Today’s blogger is David Ramírez Plascencia, a professor and researcher at the University of Guadalajara–SUV, whose recently published article “Education Reform, Teacher Resistance, and Social Media Activism in Mexico, 2013–2016” appears in the special issue of The Educational Forum on educator activism in politically polarized times. In that article, he relates how Mexican teachers use information technologies to engage in the fight against new regulations that affect their labor rights.
In recent decades, education systems in developed and poor countries have been impacted by neoliberalism tendencies that emphasis cost-benefit factors to the detriment of social access and equity. Public education in Mexico has not been an exception. In 2012, Mexican President Enrique Peña Nieto ordered the establishment of an educational reform. Teachers unions claimed the reform’s lack of legitimacy because they were never consulted; and since 2013, there have been several offline and online protests.
In general terms, most of the dissatisfaction concerning this reform centers on the fact that it tends to blame teachers for Mexico’s low-quality levels of education and standing among countries internationally. In addition, the amendment fails to offer appropriate instruments to improve education quality and applies a standard evaluation system that puts teachers under the microscope without consideration of important economic, administrative, infrastructural, and cultural differences among local education systems.
In this work, I focus not only on describing social media activism in education, both pro- and anti-reform, but I also consider how these virtual spaces have strengthened as an alternative media for teachers to fight back against governmental policies.
Meme example. An indigenous lady with a kerchief and the phrase in Spanish “We all are Oaxaca.” This slogan supports teachers’ actions in that state. This visual element is used frequently online to protest Mexico’s education reform.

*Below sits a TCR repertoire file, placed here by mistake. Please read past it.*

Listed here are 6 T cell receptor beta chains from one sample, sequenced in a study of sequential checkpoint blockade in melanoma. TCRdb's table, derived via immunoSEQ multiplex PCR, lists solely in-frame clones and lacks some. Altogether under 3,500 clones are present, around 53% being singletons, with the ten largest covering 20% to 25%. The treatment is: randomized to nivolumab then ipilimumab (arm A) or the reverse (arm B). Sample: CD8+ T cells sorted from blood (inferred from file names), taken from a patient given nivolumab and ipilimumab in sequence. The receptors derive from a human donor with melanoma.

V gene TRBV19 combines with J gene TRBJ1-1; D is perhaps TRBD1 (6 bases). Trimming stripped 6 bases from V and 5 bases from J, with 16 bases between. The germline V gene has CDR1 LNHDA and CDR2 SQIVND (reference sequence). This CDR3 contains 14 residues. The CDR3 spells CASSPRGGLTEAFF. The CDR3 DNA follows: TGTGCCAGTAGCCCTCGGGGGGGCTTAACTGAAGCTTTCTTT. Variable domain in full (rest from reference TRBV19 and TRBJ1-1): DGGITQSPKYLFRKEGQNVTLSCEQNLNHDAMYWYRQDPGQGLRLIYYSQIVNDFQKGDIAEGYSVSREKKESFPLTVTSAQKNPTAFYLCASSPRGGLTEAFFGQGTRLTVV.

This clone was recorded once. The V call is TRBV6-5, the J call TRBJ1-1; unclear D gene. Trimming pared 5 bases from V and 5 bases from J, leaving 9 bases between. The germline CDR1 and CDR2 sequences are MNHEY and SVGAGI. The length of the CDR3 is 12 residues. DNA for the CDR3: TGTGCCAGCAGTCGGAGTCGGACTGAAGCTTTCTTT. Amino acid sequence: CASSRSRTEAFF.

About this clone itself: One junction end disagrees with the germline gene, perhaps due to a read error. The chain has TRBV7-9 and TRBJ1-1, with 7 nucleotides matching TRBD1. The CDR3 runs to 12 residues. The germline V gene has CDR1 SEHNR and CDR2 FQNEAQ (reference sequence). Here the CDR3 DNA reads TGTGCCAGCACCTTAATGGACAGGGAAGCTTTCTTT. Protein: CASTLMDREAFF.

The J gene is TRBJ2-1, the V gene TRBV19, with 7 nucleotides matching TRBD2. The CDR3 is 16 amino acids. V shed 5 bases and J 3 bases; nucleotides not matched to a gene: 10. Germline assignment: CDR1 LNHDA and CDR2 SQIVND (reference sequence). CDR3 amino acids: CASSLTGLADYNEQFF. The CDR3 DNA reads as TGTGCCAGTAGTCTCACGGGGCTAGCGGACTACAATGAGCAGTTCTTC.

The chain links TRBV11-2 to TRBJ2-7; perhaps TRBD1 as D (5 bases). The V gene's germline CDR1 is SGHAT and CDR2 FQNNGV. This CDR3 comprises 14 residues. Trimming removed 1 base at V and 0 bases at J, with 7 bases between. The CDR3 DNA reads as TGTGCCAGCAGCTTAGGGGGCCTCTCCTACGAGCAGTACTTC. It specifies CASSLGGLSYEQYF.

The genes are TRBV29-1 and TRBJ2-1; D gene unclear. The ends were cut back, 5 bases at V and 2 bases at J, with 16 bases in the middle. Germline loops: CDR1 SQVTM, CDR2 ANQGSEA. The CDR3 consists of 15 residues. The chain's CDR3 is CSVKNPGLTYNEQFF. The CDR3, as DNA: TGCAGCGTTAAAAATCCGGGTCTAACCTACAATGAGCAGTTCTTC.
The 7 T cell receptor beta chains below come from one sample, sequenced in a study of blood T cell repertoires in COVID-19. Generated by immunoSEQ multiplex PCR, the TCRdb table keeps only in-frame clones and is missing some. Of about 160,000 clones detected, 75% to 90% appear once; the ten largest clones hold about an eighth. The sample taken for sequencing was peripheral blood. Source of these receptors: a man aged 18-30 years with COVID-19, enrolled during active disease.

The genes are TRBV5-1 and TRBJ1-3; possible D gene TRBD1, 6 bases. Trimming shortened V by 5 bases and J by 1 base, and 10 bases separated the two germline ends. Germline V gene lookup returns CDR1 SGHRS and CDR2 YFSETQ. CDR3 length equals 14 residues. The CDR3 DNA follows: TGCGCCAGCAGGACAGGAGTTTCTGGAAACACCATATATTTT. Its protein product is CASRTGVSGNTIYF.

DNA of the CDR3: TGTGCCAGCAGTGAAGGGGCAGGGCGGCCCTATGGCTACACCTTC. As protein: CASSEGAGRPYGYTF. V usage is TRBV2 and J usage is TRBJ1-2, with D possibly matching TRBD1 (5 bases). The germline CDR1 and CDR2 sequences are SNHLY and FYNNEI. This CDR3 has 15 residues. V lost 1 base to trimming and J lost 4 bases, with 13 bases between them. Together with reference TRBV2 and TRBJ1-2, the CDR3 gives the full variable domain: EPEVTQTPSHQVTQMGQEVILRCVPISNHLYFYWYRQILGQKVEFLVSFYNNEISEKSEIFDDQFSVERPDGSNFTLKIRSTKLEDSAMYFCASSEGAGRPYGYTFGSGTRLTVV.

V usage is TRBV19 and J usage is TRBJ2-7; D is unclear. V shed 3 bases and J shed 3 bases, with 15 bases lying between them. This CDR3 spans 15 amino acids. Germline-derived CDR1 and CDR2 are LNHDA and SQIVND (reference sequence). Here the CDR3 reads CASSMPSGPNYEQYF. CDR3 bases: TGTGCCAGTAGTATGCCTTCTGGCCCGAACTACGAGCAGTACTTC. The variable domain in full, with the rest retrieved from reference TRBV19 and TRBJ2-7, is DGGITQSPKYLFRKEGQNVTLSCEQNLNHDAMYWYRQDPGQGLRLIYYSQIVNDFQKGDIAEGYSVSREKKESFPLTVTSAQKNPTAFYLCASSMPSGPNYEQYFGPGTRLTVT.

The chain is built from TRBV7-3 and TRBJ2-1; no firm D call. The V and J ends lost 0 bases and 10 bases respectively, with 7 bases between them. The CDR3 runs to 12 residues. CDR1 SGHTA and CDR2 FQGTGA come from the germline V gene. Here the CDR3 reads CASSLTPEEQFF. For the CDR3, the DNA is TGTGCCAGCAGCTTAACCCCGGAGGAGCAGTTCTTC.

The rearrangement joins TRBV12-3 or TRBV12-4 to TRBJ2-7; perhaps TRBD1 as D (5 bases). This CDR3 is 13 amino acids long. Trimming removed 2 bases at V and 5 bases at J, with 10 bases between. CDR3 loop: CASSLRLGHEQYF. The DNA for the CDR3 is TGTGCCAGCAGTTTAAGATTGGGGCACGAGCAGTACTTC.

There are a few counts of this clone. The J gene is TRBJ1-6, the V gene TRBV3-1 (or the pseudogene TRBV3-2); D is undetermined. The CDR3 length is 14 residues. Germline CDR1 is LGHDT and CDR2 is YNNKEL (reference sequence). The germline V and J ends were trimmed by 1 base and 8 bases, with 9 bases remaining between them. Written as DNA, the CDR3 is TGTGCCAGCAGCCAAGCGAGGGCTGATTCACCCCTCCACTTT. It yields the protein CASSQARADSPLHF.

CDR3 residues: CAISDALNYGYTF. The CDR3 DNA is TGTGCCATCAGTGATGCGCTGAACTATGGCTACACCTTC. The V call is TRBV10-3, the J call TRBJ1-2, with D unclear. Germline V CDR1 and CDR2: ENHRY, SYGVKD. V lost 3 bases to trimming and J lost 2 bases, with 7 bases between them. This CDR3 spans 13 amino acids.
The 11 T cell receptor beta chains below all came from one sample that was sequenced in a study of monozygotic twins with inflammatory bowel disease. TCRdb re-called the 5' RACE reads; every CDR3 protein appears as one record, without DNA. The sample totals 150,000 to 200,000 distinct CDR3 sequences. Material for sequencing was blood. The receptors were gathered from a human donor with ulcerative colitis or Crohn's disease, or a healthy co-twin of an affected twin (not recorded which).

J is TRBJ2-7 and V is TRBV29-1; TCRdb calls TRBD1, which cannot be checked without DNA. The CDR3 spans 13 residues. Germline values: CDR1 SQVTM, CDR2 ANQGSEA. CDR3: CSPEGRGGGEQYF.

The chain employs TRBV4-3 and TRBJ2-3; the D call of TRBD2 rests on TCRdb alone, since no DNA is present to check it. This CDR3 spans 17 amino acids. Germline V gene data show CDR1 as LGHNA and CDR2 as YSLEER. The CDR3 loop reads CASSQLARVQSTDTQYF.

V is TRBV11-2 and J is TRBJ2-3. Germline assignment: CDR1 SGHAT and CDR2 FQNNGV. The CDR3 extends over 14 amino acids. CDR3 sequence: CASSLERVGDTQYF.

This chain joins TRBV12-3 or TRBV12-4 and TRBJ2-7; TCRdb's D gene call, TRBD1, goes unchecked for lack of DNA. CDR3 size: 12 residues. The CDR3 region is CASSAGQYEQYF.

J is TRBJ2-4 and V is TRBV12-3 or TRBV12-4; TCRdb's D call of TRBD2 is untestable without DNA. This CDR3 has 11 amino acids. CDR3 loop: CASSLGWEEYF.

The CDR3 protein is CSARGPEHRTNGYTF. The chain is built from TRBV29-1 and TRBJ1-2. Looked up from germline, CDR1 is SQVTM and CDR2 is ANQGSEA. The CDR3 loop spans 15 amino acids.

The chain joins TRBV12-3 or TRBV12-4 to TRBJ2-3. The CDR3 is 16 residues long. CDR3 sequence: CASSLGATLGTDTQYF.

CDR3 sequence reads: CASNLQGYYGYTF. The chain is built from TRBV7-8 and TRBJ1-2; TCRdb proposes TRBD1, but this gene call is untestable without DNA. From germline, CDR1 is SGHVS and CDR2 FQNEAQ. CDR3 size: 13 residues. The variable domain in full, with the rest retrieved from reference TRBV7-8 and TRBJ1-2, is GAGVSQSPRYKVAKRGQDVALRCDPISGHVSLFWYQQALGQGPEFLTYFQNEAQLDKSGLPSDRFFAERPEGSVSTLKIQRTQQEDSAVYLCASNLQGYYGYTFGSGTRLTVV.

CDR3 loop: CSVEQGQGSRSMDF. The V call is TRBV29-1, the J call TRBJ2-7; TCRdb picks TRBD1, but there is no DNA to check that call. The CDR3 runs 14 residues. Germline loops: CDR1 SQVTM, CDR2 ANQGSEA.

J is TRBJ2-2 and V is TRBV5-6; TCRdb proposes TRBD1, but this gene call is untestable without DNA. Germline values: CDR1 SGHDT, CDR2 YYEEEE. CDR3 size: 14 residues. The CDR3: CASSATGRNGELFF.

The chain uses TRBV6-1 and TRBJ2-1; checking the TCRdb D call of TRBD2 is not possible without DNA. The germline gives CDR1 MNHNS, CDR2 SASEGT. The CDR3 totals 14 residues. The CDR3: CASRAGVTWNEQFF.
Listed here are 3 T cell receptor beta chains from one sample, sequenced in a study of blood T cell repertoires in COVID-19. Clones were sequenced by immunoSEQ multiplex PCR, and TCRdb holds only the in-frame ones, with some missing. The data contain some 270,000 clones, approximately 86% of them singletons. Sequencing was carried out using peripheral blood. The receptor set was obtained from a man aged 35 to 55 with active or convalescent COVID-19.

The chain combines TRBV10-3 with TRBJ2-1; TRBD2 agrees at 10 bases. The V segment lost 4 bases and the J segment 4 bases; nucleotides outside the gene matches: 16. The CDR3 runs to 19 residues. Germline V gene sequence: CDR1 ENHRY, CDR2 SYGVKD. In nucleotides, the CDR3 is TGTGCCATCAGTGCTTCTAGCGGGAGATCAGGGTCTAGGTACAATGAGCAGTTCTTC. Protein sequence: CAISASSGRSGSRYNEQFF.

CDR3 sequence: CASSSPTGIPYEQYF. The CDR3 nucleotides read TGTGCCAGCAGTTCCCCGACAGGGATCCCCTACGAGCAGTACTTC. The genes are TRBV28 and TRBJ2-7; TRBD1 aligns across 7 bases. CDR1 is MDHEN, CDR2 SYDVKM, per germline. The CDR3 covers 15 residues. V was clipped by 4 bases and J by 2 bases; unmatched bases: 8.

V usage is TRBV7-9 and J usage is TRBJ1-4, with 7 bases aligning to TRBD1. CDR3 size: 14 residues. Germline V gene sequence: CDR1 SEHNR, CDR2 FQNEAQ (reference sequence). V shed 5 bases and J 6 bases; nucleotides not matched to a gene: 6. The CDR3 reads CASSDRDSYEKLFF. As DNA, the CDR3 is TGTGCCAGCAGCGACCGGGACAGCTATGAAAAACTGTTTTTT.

My article stands mainly on two concepts. The first is “digital discourse,” which encompasses all sequences of interconnected ideas that span across digital media—audio, video, or even “meme” (see illustration). All these media consolidate to create dissidence with which to combat government actions. In other words, they are “weapons of the weak,” which is the second concept, referring to a particular form of resistance in which the oppressed use alternative and hidden strategies, aside from military hostility, to confront authority (J. C. Scott, 1987). What is remarkable in this context is how Mexican teachers use a dissident strategy of diverse multimedia elements as weapons against the educational reform.
In the end, the purpose of my contribution to this issue of The Educational Forum is to emphasize how cases like the teachers unions’ use of social media to support protests in Mexico provide substantial examples that might be replicated. This kind of media encourages movements and communities to have a voice to advocate for their demands, in spite of the government-controlled traditional media like the press or television. However, what is important to recall is that in order to improve education in Mexico, it is important to promote social assets like equality and justice, not only inside the government, and to modernize teachers’ unions as well, to open elections to a clear and democratic process, and to set strong transparent policies regarding usage of members’ dues. We must remember that providing quality education is a challenging task that can be addressed only with the collaborative efforts of all.
I hope you enjoy reading about this issue!
KDP is proud to partner with Routledge to share an essay from the special issue of The Educational Forum with the education community. Access the article at Taylor and Francis Online, free through July 31, 2018.